There was a time in the late 1990’s when venture capitalists made a killing investing in semiconductor companies. The companies these VCs invested in were never meant to be companies built for the long term. Instead, these companies were meant to be flipped and sold quickly.
The flipping of companies in the late 1990’s was a great strategy until it wasn’t anymore. The comms bubble burst in 2000, and with the bursting of the comms bubble went the ability to flip companies.
However the bursting of the comms bubble didn’t stop semiconductor entrepreneurs from believing that the right way to get funded was with the goal of being acquired. And the bursting of the comms bubble didn’t stop VCs from continuing to pour money into semiconductor startups.
Let’s be clear. You’re not building a company if your intent is to sell it.
Just like the semiconductor entrepreneurs of the late 1990’s, you’re not really building a company. You’re maybe, maybe building a product. Sure, it may look like a company, somewhat, from the outside, but it’s not really a company.
Real companies have a long term strategy.
Real companies have a vision.
Your vision is just to be bought. But what happens if, just like with the semiconductor entrepreneurs of the post bubble 2000’s, you can’t sell your company? Then what do you do?
You make too many compromises when you start a company with the goal of quickly selling it.
You’re screwed if you can’t sell your company quickly. That’s the problem with the build to sell strategy.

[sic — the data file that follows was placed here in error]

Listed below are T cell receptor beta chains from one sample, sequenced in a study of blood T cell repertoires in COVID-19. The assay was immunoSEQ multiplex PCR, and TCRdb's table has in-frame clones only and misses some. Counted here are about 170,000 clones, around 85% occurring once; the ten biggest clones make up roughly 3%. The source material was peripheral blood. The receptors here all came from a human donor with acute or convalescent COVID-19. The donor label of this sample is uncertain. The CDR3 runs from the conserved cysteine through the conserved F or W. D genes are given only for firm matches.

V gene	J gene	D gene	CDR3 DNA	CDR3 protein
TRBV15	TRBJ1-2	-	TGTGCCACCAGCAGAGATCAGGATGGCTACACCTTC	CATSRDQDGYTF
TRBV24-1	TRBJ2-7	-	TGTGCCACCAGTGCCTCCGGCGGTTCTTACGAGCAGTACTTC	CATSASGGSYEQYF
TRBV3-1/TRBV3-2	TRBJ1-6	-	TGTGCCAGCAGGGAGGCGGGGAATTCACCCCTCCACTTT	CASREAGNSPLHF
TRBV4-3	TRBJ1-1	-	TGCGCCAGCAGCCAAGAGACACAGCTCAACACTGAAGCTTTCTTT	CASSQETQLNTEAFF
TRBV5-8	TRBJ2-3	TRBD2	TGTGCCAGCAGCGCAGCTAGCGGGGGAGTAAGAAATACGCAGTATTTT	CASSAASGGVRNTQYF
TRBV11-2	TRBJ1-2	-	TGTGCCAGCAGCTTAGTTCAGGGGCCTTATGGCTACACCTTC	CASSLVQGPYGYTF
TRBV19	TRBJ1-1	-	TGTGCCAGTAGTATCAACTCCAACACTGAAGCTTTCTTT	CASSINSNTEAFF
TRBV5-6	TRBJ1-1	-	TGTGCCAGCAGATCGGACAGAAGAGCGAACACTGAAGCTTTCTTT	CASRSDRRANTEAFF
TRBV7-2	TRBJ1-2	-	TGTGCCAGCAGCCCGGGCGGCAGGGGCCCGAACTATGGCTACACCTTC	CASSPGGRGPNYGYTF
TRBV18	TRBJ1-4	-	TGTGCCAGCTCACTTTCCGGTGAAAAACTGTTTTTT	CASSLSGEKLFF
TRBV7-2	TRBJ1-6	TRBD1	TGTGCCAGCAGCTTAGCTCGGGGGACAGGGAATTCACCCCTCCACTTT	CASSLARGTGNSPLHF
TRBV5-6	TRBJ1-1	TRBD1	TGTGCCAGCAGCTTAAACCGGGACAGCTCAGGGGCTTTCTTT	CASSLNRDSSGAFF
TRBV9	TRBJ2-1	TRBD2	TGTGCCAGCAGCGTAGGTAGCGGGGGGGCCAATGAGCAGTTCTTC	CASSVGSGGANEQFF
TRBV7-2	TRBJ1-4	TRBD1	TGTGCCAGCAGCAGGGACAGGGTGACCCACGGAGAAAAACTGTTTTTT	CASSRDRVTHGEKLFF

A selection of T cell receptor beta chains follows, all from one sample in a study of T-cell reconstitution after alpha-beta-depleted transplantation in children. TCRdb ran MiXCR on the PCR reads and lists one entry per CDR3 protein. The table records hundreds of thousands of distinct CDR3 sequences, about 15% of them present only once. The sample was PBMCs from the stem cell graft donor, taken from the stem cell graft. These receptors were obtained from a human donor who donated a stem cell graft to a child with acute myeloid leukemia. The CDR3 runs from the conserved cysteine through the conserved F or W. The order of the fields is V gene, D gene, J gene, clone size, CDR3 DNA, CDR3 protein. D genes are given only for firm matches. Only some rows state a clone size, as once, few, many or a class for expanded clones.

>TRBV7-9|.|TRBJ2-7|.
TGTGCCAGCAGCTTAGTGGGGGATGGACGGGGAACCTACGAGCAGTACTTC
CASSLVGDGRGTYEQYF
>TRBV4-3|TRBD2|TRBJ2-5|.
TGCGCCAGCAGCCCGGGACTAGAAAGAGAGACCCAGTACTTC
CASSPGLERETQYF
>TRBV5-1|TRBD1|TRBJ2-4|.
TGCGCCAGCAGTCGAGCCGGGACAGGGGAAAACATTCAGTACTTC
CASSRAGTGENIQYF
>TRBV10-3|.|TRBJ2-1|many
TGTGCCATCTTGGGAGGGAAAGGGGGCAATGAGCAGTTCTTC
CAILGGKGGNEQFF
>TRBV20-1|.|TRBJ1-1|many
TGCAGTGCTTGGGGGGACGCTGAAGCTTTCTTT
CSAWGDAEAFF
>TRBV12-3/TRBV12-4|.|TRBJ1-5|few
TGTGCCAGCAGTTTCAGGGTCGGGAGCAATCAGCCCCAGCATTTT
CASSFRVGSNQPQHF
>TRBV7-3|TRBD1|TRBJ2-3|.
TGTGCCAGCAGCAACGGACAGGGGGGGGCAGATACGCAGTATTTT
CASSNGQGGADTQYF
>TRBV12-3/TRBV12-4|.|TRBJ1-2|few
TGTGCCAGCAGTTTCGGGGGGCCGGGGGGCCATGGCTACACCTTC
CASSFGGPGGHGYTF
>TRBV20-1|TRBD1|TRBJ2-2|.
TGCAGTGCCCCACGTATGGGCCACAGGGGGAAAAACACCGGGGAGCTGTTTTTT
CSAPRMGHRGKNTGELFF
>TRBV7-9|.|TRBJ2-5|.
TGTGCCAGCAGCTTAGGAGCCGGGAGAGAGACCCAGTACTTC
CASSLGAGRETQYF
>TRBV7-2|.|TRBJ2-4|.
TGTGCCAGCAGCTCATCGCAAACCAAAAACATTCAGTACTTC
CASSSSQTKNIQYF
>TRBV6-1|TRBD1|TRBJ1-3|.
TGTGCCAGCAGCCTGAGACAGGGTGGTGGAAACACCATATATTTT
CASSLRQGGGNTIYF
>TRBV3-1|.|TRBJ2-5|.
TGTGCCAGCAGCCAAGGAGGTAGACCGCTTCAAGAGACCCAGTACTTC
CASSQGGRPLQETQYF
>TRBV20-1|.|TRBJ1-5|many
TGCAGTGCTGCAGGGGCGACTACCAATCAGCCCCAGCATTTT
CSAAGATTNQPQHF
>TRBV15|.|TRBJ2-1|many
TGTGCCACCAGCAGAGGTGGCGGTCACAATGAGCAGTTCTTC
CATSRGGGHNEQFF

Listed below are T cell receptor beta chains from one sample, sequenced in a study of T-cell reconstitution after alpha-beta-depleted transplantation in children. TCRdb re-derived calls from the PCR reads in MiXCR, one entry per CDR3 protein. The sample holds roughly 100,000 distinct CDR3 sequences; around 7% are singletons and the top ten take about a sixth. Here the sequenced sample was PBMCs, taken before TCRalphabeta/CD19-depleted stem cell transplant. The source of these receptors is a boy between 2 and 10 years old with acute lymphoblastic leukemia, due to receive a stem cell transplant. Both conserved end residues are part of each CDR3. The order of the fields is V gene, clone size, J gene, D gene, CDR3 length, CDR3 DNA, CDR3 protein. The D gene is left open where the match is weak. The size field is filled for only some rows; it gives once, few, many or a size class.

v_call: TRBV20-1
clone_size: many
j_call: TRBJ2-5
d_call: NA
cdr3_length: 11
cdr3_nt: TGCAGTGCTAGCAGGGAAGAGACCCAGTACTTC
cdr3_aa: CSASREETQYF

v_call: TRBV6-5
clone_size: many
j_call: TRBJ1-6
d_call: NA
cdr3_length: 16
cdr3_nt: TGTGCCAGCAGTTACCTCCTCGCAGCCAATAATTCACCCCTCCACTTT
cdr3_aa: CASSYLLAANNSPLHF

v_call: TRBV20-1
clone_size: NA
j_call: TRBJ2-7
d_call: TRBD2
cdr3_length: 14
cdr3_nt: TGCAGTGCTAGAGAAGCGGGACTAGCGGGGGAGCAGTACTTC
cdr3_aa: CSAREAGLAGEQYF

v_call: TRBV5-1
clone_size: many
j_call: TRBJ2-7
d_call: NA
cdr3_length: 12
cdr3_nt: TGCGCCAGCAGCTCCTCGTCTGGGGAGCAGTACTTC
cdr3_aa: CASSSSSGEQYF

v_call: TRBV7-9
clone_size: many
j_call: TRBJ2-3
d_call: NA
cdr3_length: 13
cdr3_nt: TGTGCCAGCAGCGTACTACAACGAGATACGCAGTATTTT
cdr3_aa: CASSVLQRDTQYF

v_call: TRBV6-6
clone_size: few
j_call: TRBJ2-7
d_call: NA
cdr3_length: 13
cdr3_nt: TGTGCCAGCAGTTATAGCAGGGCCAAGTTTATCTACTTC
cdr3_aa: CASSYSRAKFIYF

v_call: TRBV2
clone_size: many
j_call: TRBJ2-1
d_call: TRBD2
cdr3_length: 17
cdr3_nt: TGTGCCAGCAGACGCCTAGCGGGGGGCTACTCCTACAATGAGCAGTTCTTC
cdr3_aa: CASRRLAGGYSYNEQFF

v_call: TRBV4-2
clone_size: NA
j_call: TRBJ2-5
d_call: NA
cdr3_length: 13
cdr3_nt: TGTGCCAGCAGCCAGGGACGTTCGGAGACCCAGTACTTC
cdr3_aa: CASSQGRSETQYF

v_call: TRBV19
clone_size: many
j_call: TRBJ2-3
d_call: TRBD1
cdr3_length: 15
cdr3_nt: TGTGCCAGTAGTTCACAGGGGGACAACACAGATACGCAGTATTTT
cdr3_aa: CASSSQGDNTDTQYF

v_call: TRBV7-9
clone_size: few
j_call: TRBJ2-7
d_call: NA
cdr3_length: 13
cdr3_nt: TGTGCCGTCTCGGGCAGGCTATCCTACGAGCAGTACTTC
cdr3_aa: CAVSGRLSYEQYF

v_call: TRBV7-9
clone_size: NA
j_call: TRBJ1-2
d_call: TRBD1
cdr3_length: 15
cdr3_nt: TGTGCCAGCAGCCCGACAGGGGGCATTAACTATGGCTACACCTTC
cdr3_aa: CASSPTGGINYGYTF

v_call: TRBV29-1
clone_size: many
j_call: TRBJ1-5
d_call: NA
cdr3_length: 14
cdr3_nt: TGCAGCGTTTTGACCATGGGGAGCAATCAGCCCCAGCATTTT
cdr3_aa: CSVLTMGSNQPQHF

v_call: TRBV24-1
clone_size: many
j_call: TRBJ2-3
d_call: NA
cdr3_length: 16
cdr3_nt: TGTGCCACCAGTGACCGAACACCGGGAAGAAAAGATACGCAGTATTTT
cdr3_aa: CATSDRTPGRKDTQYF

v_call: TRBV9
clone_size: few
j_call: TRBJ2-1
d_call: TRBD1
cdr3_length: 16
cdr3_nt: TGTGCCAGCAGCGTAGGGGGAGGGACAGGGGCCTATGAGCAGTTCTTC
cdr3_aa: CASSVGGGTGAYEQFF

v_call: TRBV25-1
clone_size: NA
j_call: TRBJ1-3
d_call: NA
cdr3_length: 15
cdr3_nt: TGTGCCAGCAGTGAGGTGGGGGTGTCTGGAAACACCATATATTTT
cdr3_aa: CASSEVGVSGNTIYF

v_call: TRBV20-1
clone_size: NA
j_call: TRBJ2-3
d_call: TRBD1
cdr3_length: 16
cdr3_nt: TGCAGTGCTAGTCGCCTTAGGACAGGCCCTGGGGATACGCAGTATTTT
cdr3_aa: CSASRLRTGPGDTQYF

A few years ago a friend of mine, “Kevin”, was convinced that he needed to sell his company. Kevin stopped investing in R&D, reduced his marketing spend and prepped the company for a sale.
Then after trying to sell the company for nine months, Kevin realized that the price he was going to get for his company wasn’t what he thought he would get. Now Kevin had to restart everything.
You want to build your company as if it’s never going to get sold.
Kevin’s story is a mild example of what can happen to you when stop focusing on the long term. He lost at least 12 months of momentum, maybe more, by focusing on a sale.
I’ve seen the same thing happen with other entrepreneurs too. You want to build your company for the long term.
A few interesting things started happening with us as we started gaining more and more market traction:
A. We started getting request from market analysts to talk with us, and…
B. Investment banks wanted to meet with us, and…
C. Public companies in our space wanted to meet with us, and…
I took every meeting. I didn’t want to sell the company, but I thought it was good to meet people and start building contacts.
Interestingly enough, the contacts paid off, but not in the way you might think. Some of our potential investors wanted to speak with an analyst, so I introduced the Tore. One of the investment banks we met with introduced us to a potential strategic (public company) investor. Finally, one of the public companies we met with became an investor in our next round.
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